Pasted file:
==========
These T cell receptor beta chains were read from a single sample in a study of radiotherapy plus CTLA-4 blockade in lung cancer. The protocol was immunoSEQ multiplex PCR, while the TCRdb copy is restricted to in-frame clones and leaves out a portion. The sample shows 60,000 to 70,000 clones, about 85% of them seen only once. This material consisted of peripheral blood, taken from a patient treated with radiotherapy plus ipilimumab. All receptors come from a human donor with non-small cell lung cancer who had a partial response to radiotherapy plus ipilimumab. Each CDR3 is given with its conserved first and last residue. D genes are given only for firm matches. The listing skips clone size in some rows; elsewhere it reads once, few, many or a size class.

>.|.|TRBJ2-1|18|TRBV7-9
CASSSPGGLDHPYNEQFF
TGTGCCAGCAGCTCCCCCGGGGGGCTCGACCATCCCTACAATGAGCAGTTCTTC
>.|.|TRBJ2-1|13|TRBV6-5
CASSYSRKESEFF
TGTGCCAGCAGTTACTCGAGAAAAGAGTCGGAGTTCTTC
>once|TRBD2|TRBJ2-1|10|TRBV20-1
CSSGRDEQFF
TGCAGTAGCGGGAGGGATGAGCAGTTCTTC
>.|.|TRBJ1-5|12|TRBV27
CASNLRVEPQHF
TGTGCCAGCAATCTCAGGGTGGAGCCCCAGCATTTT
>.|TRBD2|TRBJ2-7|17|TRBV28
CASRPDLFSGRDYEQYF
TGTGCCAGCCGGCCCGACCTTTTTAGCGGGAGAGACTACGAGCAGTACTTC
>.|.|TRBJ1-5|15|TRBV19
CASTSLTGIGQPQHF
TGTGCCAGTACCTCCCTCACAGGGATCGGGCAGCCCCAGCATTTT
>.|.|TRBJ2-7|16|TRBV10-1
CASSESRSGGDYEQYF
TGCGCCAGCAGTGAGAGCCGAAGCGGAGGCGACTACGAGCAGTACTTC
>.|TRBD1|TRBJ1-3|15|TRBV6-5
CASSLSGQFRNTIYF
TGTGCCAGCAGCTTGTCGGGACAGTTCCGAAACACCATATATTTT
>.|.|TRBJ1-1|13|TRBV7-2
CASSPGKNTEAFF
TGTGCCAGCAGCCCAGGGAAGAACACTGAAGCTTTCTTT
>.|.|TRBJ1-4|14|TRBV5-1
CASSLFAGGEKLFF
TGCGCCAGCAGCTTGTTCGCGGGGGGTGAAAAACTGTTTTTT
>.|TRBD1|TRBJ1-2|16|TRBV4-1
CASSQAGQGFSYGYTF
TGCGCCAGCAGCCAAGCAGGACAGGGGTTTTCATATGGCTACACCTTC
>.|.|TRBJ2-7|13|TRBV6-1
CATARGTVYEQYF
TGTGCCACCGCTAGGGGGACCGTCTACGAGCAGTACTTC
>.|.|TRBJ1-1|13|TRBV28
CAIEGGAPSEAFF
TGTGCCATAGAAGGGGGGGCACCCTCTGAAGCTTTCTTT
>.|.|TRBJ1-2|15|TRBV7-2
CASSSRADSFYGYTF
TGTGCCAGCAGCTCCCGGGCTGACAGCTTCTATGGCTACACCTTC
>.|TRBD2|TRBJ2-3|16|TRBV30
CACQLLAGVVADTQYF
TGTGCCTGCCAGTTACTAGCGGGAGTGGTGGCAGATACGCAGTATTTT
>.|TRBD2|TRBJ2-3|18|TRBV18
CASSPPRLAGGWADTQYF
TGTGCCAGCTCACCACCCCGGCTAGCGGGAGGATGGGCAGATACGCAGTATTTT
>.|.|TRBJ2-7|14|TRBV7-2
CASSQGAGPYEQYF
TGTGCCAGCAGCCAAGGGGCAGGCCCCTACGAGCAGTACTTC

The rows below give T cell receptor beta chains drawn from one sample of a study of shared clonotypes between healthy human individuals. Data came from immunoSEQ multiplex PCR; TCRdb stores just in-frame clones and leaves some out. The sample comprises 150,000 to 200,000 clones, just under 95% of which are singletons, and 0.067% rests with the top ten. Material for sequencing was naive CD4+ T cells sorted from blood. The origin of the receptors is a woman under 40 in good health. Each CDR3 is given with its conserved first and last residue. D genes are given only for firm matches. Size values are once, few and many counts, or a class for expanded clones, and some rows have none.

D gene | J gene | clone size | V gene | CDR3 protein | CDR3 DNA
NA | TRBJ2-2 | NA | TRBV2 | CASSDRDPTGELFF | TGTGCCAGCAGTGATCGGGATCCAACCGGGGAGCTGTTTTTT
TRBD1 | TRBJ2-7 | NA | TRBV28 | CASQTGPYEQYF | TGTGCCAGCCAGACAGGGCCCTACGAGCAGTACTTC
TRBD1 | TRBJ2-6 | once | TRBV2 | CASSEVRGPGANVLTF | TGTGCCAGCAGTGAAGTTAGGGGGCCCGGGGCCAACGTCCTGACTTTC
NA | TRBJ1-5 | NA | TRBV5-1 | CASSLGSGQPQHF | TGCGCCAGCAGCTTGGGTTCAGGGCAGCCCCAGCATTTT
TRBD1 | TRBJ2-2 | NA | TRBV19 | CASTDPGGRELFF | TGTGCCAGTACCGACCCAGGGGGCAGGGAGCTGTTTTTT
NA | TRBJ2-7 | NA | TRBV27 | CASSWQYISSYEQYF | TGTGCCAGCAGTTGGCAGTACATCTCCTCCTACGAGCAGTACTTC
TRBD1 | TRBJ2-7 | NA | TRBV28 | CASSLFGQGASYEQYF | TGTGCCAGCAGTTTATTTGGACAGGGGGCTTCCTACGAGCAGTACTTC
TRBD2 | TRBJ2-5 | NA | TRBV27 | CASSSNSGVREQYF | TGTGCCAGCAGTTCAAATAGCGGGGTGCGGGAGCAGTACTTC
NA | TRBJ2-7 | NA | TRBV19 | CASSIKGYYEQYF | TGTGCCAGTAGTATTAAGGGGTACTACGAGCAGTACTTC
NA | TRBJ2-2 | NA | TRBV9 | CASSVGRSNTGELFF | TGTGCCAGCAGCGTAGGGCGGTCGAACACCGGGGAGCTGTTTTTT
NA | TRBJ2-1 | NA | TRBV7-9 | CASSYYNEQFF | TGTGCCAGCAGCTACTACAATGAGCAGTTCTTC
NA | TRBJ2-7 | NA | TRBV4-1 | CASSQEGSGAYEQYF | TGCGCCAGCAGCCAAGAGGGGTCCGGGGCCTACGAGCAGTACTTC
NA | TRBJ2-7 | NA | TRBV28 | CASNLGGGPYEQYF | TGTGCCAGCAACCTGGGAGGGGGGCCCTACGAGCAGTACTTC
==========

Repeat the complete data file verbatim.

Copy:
These T cell receptor beta chains were read from a single sample in a study of radiotherapy plus CTLA-4 blockade in lung cancer. The protocol was immunoSEQ multiplex PCR, while the TCRdb copy is restricted to in-frame clones and leaves out a portion. The sample shows 60,000 to 70,000 clones, about 85% of them seen only once. This material consisted of peripheral blood, taken from a patient treated with radiotherapy plus ipilimumab. All receptors come from a human donor with non-small cell lung cancer who had a partial response to radiotherapy plus ipilimumab. Each CDR3 is given with its conserved first and last residue. D genes are given only for firm matches. The listing skips clone size in some rows; elsewhere it reads once, few, many or a size class.

>.|.|TRBJ2-1|18|TRBV7-9
CASSSPGGLDHPYNEQFF
TGTGCCAGCAGCTCCCCCGGGGGGCTCGACCATCCCTACAATGAGCAGTTCTTC
>.|.|TRBJ2-1|13|TRBV6-5
CASSYSRKESEFF
TGTGCCAGCAGTTACTCGAGAAAAGAGTCGGAGTTCTTC
>once|TRBD2|TRBJ2-1|10|TRBV20-1
CSSGRDEQFF
TGCAGTAGCGGGAGGGATGAGCAGTTCTTC
>.|.|TRBJ1-5|12|TRBV27
CASNLRVEPQHF
TGTGCCAGCAATCTCAGGGTGGAGCCCCAGCATTTT
>.|TRBD2|TRBJ2-7|17|TRBV28
CASRPDLFSGRDYEQYF
TGTGCCAGCCGGCCCGACCTTTTTAGCGGGAGAGACTACGAGCAGTACTTC
>.|.|TRBJ1-5|15|TRBV19
CASTSLTGIGQPQHF
TGTGCCAGTACCTCCCTCACAGGGATCGGGCAGCCCCAGCATTTT
>.|.|TRBJ2-7|16|TRBV10-1
CASSESRSGGDYEQYF
TGCGCCAGCAGTGAGAGCCGAAGCGGAGGCGACTACGAGCAGTACTTC
>.|TRBD1|TRBJ1-3|15|TRBV6-5
CASSLSGQFRNTIYF
TGTGCCAGCAGCTTGTCGGGACAGTTCCGAAACACCATATATTTT
>.|.|TRBJ1-1|13|TRBV7-2
CASSPGKNTEAFF
TGTGCCAGCAGCCCAGGGAAGAACACTGAAGCTTTCTTT
>.|.|TRBJ1-4|14|TRBV5-1
CASSLFAGGEKLFF
TGCGCCAGCAGCTTGTTCGCGGGGGGTGAAAAACTGTTTTTT
>.|TRBD1|TRBJ1-2|16|TRBV4-1
CASSQAGQGFSYGYTF
TGCGCCAGCAGCCAAGCAGGACAGGGGTTTTCATATGGCTACACCTTC
>.|.|TRBJ2-7|13|TRBV6-1
CATARGTVYEQYF
TGTGCCACCGCTAGGGGGACCGTCTACGAGCAGTACTTC
>.|.|TRBJ1-1|13|TRBV28
CAIEGGAPSEAFF
TGTGCCATAGAAGGGGGGGCACCCTCTGAAGCTTTCTTT
>.|.|TRBJ1-2|15|TRBV7-2
CASSSRADSFYGYTF
TGTGCCAGCAGCTCCCGGGCTGACAGCTTCTATGGCTACACCTTC
>.|TRBD2|TRBJ2-3|16|TRBV30
CACQLLAGVVADTQYF
TGTGCCTGCCAGTTACTAGCGGGAGTGGTGGCAGATACGCAGTATTTT
>.|TRBD2|TRBJ2-3|18|TRBV18
CASSPPRLAGGWADTQYF
TGTGCCAGCTCACCACCCCGGCTAGCGGGAGGATGGGCAGATACGCAGTATTTT
>.|.|TRBJ2-7|14|TRBV7-2
CASSQGAGPYEQYF
TGTGCCAGCAGCCAAGGGGCAGGCCCCTACGAGCAGTACTTC

The rows below give T cell receptor beta chains drawn from one sample of a study of shared clonotypes between healthy human individuals. Data came from immunoSEQ multiplex PCR; TCRdb stores just in-frame clones and leaves some out. The sample comprises 150,000 to 200,000 clones, just under 95% of which are singletons, and 0.067% rests with the top ten. Material for sequencing was naive CD4+ T cells sorted from blood. The origin of the receptors is a woman under 40 in good health. Each CDR3 is given with its conserved first and last residue. D genes are given only for firm matches. Size values are once, few and many counts, or a class for expanded clones, and some rows have none.

D gene | J gene | clone size | V gene | CDR3 protein | CDR3 DNA
NA | TRBJ2-2 | NA | TRBV2 | CASSDRDPTGELFF | TGTGCCAGCAGTGATCGGGATCCAACCGGGGAGCTGTTTTTT
TRBD1 | TRBJ2-7 | NA | TRBV28 | CASQTGPYEQYF | TGTGCCAGCCAGACAGGGCCCTACGAGCAGTACTTC
TRBD1 | TRBJ2-6 | once | TRBV2 | CASSEVRGPGANVLTF | TGTGCCAGCAGTGAAGTTAGGGGGCCCGGGGCCAACGTCCTGACTTTC
NA | TRBJ1-5 | NA | TRBV5-1 | CASSLGSGQPQHF | TGCGCCAGCAGCTTGGGTTCAGGGCAGCCCCAGCATTTT
TRBD1 | TRBJ2-2 | NA | TRBV19 | CASTDPGGRELFF | TGTGCCAGTACCGACCCAGGGGGCAGGGAGCTGTTTTTT
NA | TRBJ2-7 | NA | TRBV27 | CASSWQYISSYEQYF | TGTGCCAGCAGTTGGCAGTACATCTCCTCCTACGAGCAGTACTTC
TRBD1 | TRBJ2-7 | NA | TRBV28 | CASSLFGQGASYEQYF | TGTGCCAGCAGTTTATTTGGACAGGGGGCTTCCTACGAGCAGTACTTC
TRBD2 | TRBJ2-5 | NA | TRBV27 | CASSSNSGVREQYF | TGTGCCAGCAGTTCAAATAGCGGGGTGCGGGAGCAGTACTTC
NA | TRBJ2-7 | NA | TRBV19 | CASSIKGYYEQYF | TGTGCCAGTAGTATTAAGGGGTACTACGAGCAGTACTTC
NA | TRBJ2-2 | NA | TRBV9 | CASSVGRSNTGELFF | TGTGCCAGCAGCGTAGGGCGGTCGAACACCGGGGAGCTGTTTTTT
NA | TRBJ2-1 | NA | TRBV7-9 | CASSYYNEQFF | TGTGCCAGCAGCTACTACAATGAGCAGTTCTTC
NA | TRBJ2-7 | NA | TRBV4-1 | CASSQEGSGAYEQYF | TGCGCCAGCAGCCAAGAGGGGTCCGGGGCCTACGAGCAGTACTTC
NA | TRBJ2-7 | NA | TRBV28 | CASNLGGGPYEQYF | TGTGCCAGCAACCTGGGAGGGGGGCCCTACGAGCAGTACTTC